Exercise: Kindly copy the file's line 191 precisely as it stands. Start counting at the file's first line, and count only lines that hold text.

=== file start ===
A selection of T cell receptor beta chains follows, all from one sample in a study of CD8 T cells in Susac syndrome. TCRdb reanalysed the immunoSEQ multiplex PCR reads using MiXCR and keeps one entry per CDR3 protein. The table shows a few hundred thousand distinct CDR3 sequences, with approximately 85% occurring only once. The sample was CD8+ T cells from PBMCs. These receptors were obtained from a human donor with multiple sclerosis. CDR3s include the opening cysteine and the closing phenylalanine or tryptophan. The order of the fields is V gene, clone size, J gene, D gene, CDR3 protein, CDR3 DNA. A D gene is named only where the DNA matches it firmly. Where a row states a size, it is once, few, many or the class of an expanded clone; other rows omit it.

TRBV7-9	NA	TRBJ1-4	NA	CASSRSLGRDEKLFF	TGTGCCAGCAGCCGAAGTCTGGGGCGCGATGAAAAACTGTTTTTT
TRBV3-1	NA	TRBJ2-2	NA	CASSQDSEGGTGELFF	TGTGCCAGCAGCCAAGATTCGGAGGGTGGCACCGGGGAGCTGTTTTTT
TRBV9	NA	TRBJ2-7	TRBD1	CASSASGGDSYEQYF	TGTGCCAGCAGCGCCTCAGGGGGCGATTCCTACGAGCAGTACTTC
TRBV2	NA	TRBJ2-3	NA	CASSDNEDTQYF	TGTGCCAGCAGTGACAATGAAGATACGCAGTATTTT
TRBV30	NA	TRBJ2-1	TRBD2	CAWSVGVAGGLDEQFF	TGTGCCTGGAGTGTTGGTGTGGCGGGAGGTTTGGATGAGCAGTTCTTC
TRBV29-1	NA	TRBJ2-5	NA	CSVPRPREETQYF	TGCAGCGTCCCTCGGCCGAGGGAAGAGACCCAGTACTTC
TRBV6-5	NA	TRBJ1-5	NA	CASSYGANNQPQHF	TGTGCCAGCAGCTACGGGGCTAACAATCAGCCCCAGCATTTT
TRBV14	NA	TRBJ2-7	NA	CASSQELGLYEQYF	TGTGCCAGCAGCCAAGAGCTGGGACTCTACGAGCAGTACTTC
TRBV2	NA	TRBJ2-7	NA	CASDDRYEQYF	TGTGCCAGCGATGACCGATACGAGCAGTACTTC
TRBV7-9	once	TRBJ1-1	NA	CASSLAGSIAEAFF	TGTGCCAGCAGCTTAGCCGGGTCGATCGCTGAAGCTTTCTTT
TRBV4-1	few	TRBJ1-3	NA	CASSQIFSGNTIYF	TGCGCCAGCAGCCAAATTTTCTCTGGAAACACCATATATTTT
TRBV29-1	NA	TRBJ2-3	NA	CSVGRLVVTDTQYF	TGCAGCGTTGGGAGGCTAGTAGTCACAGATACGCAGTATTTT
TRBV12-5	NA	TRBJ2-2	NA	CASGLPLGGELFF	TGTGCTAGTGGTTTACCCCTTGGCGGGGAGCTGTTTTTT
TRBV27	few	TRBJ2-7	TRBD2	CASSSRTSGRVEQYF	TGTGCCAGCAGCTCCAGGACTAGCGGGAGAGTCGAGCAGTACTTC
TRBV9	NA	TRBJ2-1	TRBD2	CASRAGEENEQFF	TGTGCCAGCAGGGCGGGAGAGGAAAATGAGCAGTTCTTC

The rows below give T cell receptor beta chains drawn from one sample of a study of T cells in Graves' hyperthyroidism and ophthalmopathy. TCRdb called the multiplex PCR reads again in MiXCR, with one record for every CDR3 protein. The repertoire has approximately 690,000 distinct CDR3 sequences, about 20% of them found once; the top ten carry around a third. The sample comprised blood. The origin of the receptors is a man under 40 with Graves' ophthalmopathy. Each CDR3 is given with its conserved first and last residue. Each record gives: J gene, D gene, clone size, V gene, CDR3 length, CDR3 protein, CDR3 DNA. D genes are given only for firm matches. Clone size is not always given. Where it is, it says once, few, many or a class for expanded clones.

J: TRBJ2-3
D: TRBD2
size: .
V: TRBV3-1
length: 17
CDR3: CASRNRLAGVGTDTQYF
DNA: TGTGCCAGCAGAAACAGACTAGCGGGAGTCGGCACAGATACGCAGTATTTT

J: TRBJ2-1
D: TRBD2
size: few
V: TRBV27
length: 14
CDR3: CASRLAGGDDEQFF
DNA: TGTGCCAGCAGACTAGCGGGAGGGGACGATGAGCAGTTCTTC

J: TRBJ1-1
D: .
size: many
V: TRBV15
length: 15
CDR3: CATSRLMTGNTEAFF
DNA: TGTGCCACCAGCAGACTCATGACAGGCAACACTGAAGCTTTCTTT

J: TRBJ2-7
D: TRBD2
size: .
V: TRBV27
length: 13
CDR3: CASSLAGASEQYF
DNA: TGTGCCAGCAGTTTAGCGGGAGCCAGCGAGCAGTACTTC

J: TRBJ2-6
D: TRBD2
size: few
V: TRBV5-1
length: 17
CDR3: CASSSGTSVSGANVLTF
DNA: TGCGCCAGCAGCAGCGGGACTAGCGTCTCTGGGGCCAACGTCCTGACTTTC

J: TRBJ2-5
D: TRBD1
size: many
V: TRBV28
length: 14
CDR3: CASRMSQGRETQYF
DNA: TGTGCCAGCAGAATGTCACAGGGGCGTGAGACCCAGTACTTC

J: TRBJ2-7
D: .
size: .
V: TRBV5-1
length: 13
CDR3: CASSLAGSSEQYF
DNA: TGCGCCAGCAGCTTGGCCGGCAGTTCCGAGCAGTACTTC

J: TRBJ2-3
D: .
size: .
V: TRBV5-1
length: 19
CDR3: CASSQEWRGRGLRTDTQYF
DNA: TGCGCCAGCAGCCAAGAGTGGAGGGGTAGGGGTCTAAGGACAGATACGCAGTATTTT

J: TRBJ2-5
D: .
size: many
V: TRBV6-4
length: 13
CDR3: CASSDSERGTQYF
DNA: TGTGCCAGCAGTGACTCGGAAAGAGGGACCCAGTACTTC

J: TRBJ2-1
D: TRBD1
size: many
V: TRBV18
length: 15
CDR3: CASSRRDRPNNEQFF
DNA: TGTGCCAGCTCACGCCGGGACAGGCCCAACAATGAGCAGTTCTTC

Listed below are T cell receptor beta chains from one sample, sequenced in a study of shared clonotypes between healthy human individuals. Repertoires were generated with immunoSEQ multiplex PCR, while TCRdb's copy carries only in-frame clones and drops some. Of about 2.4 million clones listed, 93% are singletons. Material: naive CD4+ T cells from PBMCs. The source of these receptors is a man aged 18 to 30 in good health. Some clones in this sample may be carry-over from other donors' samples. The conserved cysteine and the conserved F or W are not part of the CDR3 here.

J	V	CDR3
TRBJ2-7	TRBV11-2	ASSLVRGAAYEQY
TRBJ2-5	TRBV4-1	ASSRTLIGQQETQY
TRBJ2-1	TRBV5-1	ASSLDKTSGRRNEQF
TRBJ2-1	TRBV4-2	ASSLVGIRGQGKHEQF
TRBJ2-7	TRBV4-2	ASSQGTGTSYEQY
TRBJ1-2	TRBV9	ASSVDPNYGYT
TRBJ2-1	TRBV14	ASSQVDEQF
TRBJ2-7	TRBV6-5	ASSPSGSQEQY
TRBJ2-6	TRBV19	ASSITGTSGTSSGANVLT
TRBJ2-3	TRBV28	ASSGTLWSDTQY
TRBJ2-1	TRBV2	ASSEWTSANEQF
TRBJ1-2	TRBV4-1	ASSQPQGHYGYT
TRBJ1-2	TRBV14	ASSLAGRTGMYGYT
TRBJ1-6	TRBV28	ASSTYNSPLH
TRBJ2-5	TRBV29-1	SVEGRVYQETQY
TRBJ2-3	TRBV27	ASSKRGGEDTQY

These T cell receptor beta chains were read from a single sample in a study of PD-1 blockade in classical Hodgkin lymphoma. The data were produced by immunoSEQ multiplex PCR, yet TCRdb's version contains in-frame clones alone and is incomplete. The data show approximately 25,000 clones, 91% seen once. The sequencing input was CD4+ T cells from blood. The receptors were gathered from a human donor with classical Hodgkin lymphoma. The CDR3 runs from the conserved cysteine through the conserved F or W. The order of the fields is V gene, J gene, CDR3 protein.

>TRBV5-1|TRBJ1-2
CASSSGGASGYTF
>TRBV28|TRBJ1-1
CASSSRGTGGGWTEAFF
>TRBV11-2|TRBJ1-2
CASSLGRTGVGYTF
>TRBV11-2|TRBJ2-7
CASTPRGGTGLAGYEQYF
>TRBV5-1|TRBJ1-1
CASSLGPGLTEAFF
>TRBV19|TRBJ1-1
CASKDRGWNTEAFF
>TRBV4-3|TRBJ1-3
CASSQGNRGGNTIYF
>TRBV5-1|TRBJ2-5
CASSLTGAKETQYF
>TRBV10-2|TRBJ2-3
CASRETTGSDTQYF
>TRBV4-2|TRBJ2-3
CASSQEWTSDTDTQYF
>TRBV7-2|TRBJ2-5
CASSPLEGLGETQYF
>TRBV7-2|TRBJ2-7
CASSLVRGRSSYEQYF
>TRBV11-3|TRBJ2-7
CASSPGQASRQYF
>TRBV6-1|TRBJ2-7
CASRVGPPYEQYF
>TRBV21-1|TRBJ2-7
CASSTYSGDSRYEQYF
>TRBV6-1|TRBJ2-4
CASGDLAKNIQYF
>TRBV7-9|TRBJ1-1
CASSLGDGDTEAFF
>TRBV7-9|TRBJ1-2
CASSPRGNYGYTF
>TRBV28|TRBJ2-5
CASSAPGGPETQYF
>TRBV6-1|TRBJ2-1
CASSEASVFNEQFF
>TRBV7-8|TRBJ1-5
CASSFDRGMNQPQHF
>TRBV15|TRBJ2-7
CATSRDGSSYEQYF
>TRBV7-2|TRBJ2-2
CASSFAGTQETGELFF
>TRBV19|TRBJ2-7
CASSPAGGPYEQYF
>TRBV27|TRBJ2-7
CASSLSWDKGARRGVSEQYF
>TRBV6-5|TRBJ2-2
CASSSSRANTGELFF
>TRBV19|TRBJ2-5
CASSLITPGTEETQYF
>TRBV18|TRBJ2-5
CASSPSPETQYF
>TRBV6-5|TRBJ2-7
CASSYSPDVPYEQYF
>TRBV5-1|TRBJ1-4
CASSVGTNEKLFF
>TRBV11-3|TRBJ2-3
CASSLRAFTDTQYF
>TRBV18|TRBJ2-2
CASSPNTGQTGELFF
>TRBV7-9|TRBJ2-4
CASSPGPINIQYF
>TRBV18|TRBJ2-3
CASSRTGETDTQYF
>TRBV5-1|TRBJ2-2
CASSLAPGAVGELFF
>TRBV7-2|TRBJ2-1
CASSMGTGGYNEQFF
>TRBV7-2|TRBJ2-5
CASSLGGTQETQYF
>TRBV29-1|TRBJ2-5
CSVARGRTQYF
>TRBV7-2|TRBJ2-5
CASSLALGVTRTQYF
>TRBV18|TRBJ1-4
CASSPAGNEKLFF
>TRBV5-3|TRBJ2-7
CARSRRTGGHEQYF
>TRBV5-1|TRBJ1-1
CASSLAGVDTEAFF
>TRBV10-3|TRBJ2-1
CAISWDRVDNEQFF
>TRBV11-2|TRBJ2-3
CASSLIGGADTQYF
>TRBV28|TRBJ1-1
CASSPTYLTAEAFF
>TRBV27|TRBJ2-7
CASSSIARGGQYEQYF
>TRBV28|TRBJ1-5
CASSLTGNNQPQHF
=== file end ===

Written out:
>TRBV10-3|TRBJ2-1